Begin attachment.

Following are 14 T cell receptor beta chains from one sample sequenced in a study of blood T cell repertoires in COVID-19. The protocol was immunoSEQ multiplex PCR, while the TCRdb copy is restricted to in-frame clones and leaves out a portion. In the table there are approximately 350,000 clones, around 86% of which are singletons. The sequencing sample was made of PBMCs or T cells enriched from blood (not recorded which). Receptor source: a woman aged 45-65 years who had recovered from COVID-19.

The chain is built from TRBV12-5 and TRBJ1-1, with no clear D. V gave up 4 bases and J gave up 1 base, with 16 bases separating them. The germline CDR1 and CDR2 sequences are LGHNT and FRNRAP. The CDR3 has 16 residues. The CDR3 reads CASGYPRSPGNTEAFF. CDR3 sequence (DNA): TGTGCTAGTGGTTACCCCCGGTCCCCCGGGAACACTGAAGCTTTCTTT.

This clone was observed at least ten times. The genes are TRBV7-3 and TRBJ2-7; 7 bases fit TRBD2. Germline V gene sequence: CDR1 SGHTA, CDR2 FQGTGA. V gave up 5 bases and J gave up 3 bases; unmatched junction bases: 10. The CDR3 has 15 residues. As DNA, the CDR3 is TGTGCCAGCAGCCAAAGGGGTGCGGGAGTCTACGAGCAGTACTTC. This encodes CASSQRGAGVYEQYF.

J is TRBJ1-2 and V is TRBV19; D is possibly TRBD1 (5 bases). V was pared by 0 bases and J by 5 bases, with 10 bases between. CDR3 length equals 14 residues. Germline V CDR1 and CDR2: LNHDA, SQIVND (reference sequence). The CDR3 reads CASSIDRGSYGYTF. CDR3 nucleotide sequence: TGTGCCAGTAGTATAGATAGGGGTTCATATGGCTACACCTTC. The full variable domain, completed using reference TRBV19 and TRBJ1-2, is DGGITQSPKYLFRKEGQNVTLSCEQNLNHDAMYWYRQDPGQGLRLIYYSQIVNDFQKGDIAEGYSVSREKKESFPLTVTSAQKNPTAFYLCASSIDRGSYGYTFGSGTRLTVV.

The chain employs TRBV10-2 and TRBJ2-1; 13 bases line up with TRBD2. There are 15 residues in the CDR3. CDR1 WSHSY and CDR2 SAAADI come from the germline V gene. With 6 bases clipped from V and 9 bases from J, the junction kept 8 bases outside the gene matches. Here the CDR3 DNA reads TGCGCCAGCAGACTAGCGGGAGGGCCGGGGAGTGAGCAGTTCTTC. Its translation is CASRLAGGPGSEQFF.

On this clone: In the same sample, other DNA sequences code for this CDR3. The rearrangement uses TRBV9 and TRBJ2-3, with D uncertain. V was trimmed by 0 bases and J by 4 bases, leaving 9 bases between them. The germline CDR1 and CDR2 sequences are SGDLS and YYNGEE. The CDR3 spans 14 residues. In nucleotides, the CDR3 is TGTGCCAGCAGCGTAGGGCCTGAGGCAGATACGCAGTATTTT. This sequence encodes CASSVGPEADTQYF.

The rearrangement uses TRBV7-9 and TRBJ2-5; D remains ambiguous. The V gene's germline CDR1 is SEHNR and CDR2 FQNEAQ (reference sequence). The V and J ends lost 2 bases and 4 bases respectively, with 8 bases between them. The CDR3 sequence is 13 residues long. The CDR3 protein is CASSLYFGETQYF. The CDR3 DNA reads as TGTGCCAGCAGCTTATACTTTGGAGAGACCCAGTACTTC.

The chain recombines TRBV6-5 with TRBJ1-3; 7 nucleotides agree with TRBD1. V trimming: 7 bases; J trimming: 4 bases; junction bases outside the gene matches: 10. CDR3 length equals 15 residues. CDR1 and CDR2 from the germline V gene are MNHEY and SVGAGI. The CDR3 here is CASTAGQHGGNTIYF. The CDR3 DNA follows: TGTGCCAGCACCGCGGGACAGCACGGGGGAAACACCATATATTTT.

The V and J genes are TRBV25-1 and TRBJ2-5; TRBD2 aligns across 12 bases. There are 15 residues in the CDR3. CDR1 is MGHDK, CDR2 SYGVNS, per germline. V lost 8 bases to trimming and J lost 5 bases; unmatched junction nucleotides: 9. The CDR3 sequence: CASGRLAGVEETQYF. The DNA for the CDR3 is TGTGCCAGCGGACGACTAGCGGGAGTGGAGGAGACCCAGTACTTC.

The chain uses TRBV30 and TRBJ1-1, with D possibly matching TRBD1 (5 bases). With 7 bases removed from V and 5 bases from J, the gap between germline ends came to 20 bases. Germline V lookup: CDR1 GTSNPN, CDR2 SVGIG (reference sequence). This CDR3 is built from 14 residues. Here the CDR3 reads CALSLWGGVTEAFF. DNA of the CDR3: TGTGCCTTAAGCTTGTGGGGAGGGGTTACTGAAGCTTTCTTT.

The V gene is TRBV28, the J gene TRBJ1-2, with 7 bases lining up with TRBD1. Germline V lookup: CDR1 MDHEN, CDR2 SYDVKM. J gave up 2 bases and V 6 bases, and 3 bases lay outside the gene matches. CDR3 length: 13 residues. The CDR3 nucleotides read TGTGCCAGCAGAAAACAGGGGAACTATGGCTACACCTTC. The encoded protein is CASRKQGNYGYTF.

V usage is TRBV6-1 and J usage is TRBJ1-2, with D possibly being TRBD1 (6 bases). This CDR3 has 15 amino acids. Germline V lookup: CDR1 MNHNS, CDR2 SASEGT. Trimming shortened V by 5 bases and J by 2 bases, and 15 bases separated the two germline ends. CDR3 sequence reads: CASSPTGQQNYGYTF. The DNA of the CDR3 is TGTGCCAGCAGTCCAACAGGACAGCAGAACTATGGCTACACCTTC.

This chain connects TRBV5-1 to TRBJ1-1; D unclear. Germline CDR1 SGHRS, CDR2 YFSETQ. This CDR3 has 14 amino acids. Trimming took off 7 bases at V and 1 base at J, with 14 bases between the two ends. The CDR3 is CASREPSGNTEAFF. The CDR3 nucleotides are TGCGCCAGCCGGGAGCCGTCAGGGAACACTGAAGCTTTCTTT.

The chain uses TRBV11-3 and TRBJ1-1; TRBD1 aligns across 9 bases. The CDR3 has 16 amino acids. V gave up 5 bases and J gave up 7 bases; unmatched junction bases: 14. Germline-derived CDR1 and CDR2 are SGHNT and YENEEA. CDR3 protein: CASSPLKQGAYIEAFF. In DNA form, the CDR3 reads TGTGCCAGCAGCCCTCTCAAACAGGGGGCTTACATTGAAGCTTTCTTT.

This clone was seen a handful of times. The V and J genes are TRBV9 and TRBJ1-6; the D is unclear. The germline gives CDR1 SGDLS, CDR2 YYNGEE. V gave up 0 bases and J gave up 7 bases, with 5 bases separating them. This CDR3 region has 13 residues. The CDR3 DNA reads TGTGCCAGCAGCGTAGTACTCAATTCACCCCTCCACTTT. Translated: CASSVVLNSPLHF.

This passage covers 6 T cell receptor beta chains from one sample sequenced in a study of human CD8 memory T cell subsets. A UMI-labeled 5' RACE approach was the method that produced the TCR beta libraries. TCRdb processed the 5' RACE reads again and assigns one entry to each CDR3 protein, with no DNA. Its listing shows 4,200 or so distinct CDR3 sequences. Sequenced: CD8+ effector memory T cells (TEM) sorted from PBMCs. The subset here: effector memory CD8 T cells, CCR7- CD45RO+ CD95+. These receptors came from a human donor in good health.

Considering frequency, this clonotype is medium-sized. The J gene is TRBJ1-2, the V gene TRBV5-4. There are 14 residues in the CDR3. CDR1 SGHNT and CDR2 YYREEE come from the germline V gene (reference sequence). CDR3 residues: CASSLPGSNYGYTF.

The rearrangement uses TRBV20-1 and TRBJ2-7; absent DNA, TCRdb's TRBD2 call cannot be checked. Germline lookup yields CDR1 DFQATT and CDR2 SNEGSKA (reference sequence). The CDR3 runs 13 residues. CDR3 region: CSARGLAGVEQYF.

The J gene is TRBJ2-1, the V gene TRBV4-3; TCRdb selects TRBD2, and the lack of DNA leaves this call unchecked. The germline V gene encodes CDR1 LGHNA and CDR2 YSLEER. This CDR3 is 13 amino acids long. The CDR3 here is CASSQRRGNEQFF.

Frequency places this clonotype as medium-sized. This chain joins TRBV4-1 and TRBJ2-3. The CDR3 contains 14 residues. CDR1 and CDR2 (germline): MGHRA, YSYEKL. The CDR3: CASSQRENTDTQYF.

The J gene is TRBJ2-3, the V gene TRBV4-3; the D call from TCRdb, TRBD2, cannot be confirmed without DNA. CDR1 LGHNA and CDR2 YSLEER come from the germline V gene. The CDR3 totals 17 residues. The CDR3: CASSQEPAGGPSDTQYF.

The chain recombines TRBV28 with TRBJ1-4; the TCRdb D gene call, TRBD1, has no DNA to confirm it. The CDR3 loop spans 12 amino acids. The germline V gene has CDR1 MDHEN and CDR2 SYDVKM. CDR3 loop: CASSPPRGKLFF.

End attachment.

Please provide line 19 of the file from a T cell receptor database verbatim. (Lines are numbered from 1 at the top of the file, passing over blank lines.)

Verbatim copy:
The J gene is TRBJ2-1, the V gene TRBV4-3; TCRdb selects TRBD2, and the lack of DNA leaves this call unchecked. The germline V gene encodes CDR1 LGHNA and CDR2 YSLEER. This CDR3 is 13 amino acids long. The CDR3 here is CASSQRRGNEQFF.